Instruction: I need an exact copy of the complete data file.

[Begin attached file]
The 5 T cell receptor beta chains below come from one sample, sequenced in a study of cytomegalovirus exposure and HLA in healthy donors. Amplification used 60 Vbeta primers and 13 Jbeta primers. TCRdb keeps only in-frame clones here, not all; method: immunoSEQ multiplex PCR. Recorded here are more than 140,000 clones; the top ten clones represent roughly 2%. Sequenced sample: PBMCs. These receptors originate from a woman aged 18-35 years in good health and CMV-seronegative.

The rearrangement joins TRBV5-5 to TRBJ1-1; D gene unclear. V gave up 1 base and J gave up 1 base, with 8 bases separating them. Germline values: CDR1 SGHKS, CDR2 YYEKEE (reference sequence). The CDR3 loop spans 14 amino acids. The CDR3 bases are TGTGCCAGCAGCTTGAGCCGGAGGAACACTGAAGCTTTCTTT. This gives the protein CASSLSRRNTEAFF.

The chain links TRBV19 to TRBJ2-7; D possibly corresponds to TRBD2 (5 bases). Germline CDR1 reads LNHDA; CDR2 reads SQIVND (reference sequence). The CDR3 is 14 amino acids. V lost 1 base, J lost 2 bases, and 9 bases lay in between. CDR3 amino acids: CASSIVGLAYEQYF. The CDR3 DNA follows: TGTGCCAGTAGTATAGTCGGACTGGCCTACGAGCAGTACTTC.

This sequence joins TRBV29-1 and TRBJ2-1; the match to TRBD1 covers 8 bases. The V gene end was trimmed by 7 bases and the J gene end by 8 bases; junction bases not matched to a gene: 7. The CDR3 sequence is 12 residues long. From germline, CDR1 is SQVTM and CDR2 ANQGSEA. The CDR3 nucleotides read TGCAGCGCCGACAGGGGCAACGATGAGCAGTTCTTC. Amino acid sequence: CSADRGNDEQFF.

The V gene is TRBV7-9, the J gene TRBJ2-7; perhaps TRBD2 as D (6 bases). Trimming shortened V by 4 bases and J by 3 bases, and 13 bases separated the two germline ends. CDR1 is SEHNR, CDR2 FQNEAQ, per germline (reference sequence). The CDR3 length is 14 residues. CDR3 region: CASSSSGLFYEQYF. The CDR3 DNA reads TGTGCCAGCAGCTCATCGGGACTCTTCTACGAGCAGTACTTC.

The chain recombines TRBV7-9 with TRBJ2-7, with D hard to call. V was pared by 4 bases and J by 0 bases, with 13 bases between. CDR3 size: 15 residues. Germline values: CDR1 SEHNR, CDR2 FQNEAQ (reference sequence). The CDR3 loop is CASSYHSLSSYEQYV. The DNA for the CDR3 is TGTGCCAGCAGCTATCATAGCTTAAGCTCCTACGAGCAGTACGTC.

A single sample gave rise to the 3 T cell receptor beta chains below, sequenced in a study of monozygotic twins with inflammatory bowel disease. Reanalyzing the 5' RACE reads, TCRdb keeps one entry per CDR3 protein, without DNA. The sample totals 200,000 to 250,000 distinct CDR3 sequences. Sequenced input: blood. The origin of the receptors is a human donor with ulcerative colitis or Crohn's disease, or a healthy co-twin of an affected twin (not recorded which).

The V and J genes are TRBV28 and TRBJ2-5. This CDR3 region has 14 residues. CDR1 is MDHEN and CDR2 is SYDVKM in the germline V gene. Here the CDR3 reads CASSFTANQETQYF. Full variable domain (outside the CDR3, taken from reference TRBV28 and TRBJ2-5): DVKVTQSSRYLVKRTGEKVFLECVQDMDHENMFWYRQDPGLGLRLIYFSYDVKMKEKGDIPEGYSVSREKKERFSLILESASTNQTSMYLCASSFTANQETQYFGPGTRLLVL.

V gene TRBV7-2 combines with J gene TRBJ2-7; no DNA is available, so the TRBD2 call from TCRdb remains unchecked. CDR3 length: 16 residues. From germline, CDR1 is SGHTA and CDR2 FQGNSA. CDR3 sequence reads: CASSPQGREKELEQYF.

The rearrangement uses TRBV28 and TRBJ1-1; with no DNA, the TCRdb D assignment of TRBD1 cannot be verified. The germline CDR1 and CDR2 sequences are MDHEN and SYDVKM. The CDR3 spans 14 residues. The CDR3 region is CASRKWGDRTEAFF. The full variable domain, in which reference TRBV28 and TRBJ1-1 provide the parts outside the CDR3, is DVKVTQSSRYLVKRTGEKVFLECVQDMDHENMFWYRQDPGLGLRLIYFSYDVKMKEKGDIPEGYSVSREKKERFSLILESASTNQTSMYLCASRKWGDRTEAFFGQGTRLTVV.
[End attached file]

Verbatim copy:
The 5 T cell receptor beta chains below come from one sample, sequenced in a study of cytomegalovirus exposure and HLA in healthy donors. Amplification used 60 Vbeta primers and 13 Jbeta primers. TCRdb keeps only in-frame clones here, not all; method: immunoSEQ multiplex PCR. Recorded here are more than 140,000 clones; the top ten clones represent roughly 2%. Sequenced sample: PBMCs. These receptors originate from a woman aged 18-35 years in good health and CMV-seronegative.

The rearrangement joins TRBV5-5 to TRBJ1-1; D gene unclear. V gave up 1 base and J gave up 1 base, with 8 bases separating them. Germline values: CDR1 SGHKS, CDR2 YYEKEE (reference sequence). The CDR3 loop spans 14 amino acids. The CDR3 bases are TGTGCCAGCAGCTTGAGCCGGAGGAACACTGAAGCTTTCTTT. This gives the protein CASSLSRRNTEAFF.

The chain links TRBV19 to TRBJ2-7; D possibly corresponds to TRBD2 (5 bases). Germline CDR1 reads LNHDA; CDR2 reads SQIVND (reference sequence). The CDR3 is 14 amino acids. V lost 1 base, J lost 2 bases, and 9 bases lay in between. CDR3 amino acids: CASSIVGLAYEQYF. The CDR3 DNA follows: TGTGCCAGTAGTATAGTCGGACTGGCCTACGAGCAGTACTTC.

This sequence joins TRBV29-1 and TRBJ2-1; the match to TRBD1 covers 8 bases. The V gene end was trimmed by 7 bases and the J gene end by 8 bases; junction bases not matched to a gene: 7. The CDR3 sequence is 12 residues long. From germline, CDR1 is SQVTM and CDR2 ANQGSEA. The CDR3 nucleotides read TGCAGCGCCGACAGGGGCAACGATGAGCAGTTCTTC. Amino acid sequence: CSADRGNDEQFF.

The V gene is TRBV7-9, the J gene TRBJ2-7; perhaps TRBD2 as D (6 bases). Trimming shortened V by 4 bases and J by 3 bases, and 13 bases separated the two germline ends. CDR1 is SEHNR, CDR2 FQNEAQ, per germline (reference sequence). The CDR3 length is 14 residues. CDR3 region: CASSSSGLFYEQYF. The CDR3 DNA reads TGTGCCAGCAGCTCATCGGGACTCTTCTACGAGCAGTACTTC.

The chain recombines TRBV7-9 with TRBJ2-7, with D hard to call. V was pared by 4 bases and J by 0 bases, with 13 bases between. CDR3 size: 15 residues. Germline values: CDR1 SEHNR, CDR2 FQNEAQ (reference sequence). The CDR3 loop is CASSYHSLSSYEQYV. The DNA for the CDR3 is TGTGCCAGCAGCTATCATAGCTTAAGCTCCTACGAGCAGTACGTC.

A single sample gave rise to the 3 T cell receptor beta chains below, sequenced in a study of monozygotic twins with inflammatory bowel disease. Reanalyzing the 5' RACE reads, TCRdb keeps one entry per CDR3 protein, without DNA. The sample totals 200,000 to 250,000 distinct CDR3 sequences. Sequenced input: blood. The origin of the receptors is a human donor with ulcerative colitis or Crohn's disease, or a healthy co-twin of an affected twin (not recorded which).

The V and J genes are TRBV28 and TRBJ2-5. This CDR3 region has 14 residues. CDR1 is MDHEN and CDR2 is SYDVKM in the germline V gene. Here the CDR3 reads CASSFTANQETQYF. Full variable domain (outside the CDR3, taken from reference TRBV28 and TRBJ2-5): DVKVTQSSRYLVKRTGEKVFLECVQDMDHENMFWYRQDPGLGLRLIYFSYDVKMKEKGDIPEGYSVSREKKERFSLILESASTNQTSMYLCASSFTANQETQYFGPGTRLLVL.

V gene TRBV7-2 combines with J gene TRBJ2-7; no DNA is available, so the TRBD2 call from TCRdb remains unchecked. CDR3 length: 16 residues. From germline, CDR1 is SGHTA and CDR2 FQGNSA. CDR3 sequence reads: CASSPQGREKELEQYF.

The rearrangement uses TRBV28 and TRBJ1-1; with no DNA, the TCRdb D assignment of TRBD1 cannot be verified. The germline CDR1 and CDR2 sequences are MDHEN and SYDVKM. The CDR3 spans 14 residues. The CDR3 region is CASRKWGDRTEAFF. The full variable domain, in which reference TRBV28 and TRBJ1-1 provide the parts outside the CDR3, is DVKVTQSSRYLVKRTGEKVFLECVQDMDHENMFWYRQDPGLGLRLIYFSYDVKMKEKGDIPEGYSVSREKKERFSLILESASTNQTSMYLCASRKWGDRTEAFFGQGTRLTVV.